SOME SIGNIFICANT MOMENTS IN SIKH-CANADIAN HISTORY
Sikh Lancers and Infantry regiment visited Vancouver after
celebrating Queen Victoria’s Diamond Jubilee in London, England.
Arrival of some Sikhs in Vancouver and Victoria are from Hong Kong.
The arrival of the first wave of Sikh immigrants. The census listed 258 Sikhs.
Siri guru Granth Sahib Ji was first brought to Canada by Bhai Arjan Singh.
The scriptures were located at a house in Port Moody.
For the next three years, 5000 Sikhs came to Canada.
A house was rented in Vancouver to start a Gurdwara. A resolution was
adopted on July 22 to start the establishment of Khalsa Diwan Society.
Sikhs were denied the right to vote when the government of B.C. passed
a bill to disenfranchise all natives of India not born of Anglo-Saxon parents.
Foundation stone of the Gurdwara for Khalsa Diwan Society
was laid at 1866 West Second Avenue, Vancouver.
A contingent of 901 Sikhs arrived on the Canadian Pacific steamer
Monteagle in Vancouver on September 12, 1907. Race riots were
held in Vancouver in which the Orientals and the Sikhs were targeted.
On July 8, order-in-Council designed to stop all immigration from India
with the “continuous journey” clause and “possession of $200″ was passed.
January 19, the first Sikh parade (Nagar Kirtan) took palce to celebrate
the opening of the Gurdwara on Second Avenue in Vancouver.
The first Granthi was Bahai Balwant Singh.
Scheme to deport all the Sikhs from Canada to British Hondurans (Belize).
Arrival of Sant (Professor) Teja Singh in Vancouver on October 17.
First Amrit ceremony in Canada took place in Vancouver.
On February 13, the congregation at the Girdwara rejected
the British Honduras proposal.
Establishment of Guru Nanak Mining and Trust company,
and plans to buy 440 acres of land in West Vancouver.
Khalsa Diwan Society was registered on March 13.
The census for that year listed 2,342 Sikhs, less than half of that in 1908.
Only three were women.
Gurdwaras were built in Vitoria, Fraser Mills, and Abbotsford.
Hardial Singh Atwal was the first Sikh born in Canada on August 28.
Establishment of the Ghadar Party was in North America.
The “Ghadar” newspaper was published the same year.
April 4, the Komagata Maru (Guru Nanak Jahaz) departed Hong Kong
for Vancouver to challenge the “continuous journey” clause.
May 23, arrival of the Komagata Maru with 376 Passengers, mostly
Sikhs, under the leadership of Bhai Gurdit Singh in Vancouver.
July 23, the Komagata Maru was escorted out of Vancouver
under the guard of the Canadian Navy.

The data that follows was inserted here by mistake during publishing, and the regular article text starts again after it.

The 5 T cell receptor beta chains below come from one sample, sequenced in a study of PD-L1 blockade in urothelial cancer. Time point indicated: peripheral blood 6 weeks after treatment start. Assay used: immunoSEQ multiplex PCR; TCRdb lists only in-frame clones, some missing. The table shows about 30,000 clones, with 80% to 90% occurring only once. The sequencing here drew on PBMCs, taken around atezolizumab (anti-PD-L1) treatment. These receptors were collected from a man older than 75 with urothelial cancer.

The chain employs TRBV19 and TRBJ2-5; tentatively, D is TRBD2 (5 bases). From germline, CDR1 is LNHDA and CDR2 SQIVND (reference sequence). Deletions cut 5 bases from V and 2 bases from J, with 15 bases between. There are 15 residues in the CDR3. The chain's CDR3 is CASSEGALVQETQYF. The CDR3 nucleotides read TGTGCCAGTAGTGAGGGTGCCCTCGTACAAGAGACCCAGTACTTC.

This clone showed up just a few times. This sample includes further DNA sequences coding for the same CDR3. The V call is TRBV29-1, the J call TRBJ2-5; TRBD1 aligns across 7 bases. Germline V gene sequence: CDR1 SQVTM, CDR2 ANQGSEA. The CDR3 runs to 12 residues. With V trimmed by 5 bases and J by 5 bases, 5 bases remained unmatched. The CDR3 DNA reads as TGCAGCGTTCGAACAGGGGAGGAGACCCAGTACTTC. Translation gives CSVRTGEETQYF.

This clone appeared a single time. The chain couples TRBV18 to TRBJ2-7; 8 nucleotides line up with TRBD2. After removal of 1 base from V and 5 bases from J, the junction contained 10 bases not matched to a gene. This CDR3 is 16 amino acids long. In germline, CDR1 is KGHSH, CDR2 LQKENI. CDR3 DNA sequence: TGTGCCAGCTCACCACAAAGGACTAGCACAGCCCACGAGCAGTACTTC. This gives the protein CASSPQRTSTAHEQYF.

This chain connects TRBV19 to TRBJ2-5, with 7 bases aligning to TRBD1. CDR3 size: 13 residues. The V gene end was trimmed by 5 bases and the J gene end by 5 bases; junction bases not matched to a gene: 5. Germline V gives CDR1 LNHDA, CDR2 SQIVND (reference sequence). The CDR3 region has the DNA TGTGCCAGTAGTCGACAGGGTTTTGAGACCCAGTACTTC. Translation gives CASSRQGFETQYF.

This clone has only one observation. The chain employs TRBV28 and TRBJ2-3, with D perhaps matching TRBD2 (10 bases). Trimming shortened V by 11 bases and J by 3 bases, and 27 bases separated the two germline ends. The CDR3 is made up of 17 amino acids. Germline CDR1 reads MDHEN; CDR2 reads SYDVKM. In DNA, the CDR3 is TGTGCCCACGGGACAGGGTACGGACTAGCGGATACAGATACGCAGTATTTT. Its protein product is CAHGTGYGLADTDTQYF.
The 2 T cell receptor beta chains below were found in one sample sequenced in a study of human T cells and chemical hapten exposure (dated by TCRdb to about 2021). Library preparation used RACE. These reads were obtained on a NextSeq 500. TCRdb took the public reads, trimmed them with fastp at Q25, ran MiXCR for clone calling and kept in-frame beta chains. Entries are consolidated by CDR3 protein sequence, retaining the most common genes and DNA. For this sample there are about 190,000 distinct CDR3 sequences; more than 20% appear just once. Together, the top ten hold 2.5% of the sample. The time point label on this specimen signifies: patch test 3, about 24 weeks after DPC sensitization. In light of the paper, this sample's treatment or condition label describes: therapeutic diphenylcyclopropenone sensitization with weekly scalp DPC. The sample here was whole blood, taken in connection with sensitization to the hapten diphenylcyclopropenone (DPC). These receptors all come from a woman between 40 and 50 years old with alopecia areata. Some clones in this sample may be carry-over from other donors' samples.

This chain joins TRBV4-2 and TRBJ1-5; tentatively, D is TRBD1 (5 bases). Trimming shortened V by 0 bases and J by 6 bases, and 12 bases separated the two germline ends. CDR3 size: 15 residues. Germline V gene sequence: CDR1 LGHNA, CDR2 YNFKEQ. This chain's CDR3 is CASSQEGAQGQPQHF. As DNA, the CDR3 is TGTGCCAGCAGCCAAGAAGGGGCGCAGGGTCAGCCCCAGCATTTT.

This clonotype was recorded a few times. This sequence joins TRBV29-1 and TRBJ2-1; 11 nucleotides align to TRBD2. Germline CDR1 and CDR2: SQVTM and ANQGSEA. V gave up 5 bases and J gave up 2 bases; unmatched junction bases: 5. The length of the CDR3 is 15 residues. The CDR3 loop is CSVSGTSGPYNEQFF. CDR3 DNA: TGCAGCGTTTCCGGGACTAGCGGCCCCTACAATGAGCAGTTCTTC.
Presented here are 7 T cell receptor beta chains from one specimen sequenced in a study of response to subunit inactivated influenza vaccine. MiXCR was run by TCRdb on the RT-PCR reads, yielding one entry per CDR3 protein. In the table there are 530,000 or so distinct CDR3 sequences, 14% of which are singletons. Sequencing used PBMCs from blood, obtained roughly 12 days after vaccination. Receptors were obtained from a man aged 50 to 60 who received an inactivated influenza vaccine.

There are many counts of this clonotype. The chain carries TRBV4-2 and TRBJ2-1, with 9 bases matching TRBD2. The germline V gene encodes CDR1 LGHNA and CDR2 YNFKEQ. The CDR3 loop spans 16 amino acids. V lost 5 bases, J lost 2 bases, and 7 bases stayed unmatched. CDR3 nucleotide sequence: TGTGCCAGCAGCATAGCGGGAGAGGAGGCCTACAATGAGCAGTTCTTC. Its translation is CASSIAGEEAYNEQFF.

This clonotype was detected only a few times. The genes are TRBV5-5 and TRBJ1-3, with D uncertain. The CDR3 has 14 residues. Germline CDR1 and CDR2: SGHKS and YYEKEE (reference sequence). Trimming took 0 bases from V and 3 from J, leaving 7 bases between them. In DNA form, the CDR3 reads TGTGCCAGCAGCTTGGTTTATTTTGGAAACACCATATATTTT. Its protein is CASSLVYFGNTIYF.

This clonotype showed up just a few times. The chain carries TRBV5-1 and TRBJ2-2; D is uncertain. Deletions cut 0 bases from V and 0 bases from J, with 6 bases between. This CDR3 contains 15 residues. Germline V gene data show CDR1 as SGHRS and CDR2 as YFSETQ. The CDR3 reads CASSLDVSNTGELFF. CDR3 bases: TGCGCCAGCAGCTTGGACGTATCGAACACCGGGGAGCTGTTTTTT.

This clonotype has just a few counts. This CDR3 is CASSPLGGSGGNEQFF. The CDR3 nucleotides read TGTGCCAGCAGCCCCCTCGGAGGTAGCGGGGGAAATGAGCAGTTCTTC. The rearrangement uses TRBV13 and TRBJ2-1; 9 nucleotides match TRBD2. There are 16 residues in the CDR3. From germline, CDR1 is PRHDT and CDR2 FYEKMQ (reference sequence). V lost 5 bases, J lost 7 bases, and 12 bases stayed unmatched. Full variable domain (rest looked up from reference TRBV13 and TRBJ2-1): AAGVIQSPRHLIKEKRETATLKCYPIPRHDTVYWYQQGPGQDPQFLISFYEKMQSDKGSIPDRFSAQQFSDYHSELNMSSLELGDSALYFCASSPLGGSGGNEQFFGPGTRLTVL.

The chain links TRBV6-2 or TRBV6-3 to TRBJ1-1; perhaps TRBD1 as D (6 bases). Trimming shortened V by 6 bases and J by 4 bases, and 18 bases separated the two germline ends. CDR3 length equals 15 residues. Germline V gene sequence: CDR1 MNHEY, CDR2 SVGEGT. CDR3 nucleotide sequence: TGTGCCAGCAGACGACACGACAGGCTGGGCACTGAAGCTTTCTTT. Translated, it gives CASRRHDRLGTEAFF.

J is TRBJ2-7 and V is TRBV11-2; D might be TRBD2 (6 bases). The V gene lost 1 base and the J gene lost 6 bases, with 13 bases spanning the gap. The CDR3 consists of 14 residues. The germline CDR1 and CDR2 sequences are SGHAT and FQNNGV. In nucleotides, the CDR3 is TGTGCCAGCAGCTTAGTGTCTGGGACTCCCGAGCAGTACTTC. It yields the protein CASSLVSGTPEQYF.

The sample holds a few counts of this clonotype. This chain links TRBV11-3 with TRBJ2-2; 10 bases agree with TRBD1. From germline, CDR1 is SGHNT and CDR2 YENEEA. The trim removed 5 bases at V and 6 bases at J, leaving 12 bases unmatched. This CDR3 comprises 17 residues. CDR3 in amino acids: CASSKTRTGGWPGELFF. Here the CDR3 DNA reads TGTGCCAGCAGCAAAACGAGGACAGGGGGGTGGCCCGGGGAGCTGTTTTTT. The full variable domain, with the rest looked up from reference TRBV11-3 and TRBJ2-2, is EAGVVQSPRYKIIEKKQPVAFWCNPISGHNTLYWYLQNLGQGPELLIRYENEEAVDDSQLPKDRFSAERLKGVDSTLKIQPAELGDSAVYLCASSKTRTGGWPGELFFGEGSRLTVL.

Bhai Mewa Singh shot William Hopkinson at the Vancouver Courthouse
on October 21, to stop the injustices done to the Sikh community.
Bhai Mewa Singh was hanged on January 11 in New Westminster.
He was given a ceremonial Canadian Sikhs Martyr.
Khalsa Diwan Society was incorporated under the B.C. Societies Act
on February 23.
Sikh population in British Colombia dropped to as low as 700.
Mayo Lumber Company built a Sikh temple near Duncan, B.C. at Paldi.
This town was named after the village in India.
Immigration restriction on bring wives and children
under eighteen years old from India were lifted.
Sikh women and children started arriving from India.
On July 13, the Sikh community sent a Jatha (a group of 10 Sikh martyrs)
to protest the interference of Gurdwara management by the
British Government in India.
Khalsa Diwan Society had autonomous branches at Vancouver, Abbotsford,
New Westminster, Golden, Duncan, Coombs, and Ocean Falls.
January 2, the Sikh community sent a Jatha (a group of 39 Sikh martyrs)
for the Jaito Morcha.
Khalsa Diwan Society invited Charles Andrew, a friend of Mahatma Gandhi,
and Sir Rabindranath Tagore, Nobel laureate, to see first hand the unfair
treatment of the Sikhs.
Vancouver Sikhs formed the India Grass Hockey Club.
Annual sports in memory of Babar Akali Martyrs were organized.
September 7, the opening of the Hillcrest Sikh temple
(4 miles from Duncan). A parade was held to celebrate the opening.
Organized labour helped the Sikh with the ” fair pay to the Sikh” campaign.
Survey of the Sikh in Canada showed that there were 1,756;
98% of them lived in British Columbia.
Sikhs were granted franchise to vote and become Canadian citizens.
Prime Minister Nehru visited the Vancouver Sikh temple
with his daughter Indira Grandhi.
East Indian Canadian Welfare Association was formed.
Narajan Singh Grewal was the first Sikh elected to a city council in Mission, B.C.
There were 2,148 Sikhs in Canada.
Akail Singh Sikh temple was formed after the conflict of religious practices.
Quotas from India increased to 300 per year.
Quota system was dropped in favour of non-discriminatory immigration law.
First Gurdwara in the province of Ontario.
New immigration regulation based on point system was introduced.
March 30,foundation stone for the Khalsa Diwan Society Gurdwara
at 8000 Ross Street was laid.
Khalsa Diwan Society celebrated the quincentenary birthday of Guru Nanak
Dev Ji at its new Gurdwara at 8000 Ross Street on November 23.
April 25, Khalsa Diwan Society offically opened its new Gurdwara at
8000 Ross Street, following a Nagar Kirtan from 1866 Second Avenue.
Commencement of Ladies Sat-Sang and Saturday evening
Kirtan Diwan at Khalsa Diwan Society.
Punjabi classes started at the Gurdwara at 8000 Ross Street in July.